FOX 9's Adam Klepp watched the meeting in Phoenix and has more on the solutions proposed by speakers
PHOENIX, Ariz. (KECY, KYMA) - Joanne Osborne is the State Representative of District 13, part of which is in Yuma County.
She's also the chair of the House Health and Human Services committee.
"As a 4th generation Arizona native, it pisses me off to no end that Arizona has been a funnel to America for fentanyl and other drugs,” Osborne said.
On January 24th the group held a hearing to get an in-depth look at the drug problem in the state of Arizona, as the Department of Health Services says 5 Arizonans die of a drug overdose every single day.
Members of law enforcement, as well as a former drug user, spoke to the committee.
All hoping to provide solutions to the drug and crime issue in Arizona, and to prevent the flow of drugs into our country at our southern border.
Colonel Heston Silbert with the Arizona Department of Public Safety says he supports treatment for addicts but believes a lack of consequences for dealers is allowing this drug problem to increase.
"I would tell you, possession for sale, as a law enforcement expert, we need enhanced sentencing,” Silbert said.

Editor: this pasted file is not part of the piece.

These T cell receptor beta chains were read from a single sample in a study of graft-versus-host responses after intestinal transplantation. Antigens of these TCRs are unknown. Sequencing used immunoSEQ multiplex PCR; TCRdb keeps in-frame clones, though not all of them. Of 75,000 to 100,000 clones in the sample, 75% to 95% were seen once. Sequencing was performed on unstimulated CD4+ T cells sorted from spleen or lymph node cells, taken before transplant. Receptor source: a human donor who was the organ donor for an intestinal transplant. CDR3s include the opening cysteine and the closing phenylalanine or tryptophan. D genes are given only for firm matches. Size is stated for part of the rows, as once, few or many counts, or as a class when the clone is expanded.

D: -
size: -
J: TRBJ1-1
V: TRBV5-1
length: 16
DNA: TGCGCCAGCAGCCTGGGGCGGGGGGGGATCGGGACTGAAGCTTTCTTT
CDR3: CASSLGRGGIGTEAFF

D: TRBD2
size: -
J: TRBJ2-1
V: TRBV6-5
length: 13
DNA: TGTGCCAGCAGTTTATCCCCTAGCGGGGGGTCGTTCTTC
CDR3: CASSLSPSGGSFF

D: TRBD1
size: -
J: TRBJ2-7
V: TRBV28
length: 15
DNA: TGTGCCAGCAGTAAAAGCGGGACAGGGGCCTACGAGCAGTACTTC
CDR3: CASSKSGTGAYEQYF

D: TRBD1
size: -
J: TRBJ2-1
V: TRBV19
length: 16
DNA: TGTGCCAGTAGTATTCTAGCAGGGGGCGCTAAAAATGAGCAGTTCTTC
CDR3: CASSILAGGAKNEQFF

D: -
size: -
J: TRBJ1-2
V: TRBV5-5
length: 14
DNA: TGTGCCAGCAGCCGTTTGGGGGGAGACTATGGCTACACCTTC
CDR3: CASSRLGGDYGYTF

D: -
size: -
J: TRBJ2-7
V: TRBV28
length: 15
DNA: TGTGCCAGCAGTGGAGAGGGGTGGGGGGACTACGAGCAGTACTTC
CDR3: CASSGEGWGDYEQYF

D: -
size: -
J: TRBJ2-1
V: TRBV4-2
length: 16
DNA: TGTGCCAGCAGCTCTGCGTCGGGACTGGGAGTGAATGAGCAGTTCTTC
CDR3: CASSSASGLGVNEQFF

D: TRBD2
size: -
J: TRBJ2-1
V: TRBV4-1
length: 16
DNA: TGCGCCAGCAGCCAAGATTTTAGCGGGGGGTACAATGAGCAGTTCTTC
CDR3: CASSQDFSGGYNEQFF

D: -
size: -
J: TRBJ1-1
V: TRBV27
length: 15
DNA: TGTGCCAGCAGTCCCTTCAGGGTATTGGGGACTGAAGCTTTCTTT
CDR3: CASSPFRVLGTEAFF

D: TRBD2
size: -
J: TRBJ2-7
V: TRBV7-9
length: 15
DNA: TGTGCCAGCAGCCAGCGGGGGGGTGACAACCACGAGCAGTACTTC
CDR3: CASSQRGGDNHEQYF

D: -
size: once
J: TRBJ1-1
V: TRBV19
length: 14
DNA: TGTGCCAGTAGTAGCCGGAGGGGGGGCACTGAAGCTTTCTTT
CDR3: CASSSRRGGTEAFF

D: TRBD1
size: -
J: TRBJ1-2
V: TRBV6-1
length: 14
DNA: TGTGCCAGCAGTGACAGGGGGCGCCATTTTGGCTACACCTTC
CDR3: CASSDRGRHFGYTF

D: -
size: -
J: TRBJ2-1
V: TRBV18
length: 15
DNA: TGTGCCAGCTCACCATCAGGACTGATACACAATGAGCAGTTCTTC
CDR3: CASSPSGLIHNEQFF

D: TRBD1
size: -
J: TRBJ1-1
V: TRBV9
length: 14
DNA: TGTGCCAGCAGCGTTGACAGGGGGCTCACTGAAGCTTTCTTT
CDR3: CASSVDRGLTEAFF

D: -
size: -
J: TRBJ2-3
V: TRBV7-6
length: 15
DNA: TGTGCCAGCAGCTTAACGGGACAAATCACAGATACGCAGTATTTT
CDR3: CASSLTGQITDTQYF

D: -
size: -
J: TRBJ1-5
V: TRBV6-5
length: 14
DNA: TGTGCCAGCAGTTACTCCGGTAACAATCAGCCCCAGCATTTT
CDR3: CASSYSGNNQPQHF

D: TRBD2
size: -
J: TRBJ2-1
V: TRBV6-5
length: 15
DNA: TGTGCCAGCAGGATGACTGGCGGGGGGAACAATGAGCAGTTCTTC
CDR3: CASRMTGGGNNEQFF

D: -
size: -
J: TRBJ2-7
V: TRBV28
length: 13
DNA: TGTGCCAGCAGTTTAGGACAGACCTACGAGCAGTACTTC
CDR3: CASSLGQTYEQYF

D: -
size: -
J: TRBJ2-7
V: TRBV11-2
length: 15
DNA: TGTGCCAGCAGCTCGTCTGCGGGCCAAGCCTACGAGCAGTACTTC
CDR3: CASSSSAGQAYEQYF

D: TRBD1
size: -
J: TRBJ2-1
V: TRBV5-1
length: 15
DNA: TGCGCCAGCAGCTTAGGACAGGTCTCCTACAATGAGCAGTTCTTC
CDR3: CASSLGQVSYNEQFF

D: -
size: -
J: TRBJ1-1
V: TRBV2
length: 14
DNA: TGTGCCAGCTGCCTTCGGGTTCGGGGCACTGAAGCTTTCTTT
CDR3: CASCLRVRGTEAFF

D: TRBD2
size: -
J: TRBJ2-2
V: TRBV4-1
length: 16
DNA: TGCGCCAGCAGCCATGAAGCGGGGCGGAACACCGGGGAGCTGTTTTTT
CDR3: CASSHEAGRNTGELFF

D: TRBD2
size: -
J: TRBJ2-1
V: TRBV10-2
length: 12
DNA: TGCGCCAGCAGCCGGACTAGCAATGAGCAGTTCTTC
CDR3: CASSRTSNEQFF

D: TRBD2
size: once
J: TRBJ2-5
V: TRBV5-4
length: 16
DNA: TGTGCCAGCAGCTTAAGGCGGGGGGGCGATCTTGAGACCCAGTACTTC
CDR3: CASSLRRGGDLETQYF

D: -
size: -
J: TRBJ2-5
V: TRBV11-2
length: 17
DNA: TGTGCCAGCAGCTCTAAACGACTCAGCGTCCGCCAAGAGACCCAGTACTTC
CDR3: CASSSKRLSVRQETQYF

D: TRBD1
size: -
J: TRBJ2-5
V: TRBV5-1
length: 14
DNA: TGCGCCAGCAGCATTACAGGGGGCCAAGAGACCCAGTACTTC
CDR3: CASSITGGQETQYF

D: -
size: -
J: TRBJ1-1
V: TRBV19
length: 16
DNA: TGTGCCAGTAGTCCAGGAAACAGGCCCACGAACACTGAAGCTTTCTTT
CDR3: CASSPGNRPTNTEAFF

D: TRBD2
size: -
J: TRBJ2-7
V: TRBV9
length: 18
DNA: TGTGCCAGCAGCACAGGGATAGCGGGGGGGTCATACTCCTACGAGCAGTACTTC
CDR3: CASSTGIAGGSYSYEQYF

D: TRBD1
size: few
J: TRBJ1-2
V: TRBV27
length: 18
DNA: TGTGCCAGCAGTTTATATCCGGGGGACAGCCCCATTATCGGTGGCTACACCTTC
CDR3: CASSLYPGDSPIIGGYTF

Fentanyl, a powerful opioid, took center stage. Jeff Taylor, who now helps run drug treatment programs for the Salvation Army, is a former drug addict.
He says one solution to the problem is offering users treatment but says some won't seek it if they haven't hit rock bottom.
"We try and get people treatment all the time, and they won't go because they haven’t suffered a consequence,” Taylor said.
Taylor also says the age of users in the Salvation Army’s programs is going down. Nationally, they’ve seen it drop from 38 years old, to 26 years old in less than a decade.
Pinal County Sheriff Mark Lamb implored the committee to put programs in place to help kids.
"Getting the knowledge of why kids should stay away from drugs, and the damage it can cause, and the bad path it can put you on,” Lamb said.
A Phoenix Area Pediatrician, Dr. Gary Kirkilas, was one of the final speakers. He said in 2020, 60 children died of overdoses in Arizona.
The Health and Human Services Committee is a bipartisan group made up of nine State Representatives.
A link to their full meeting today can be found here.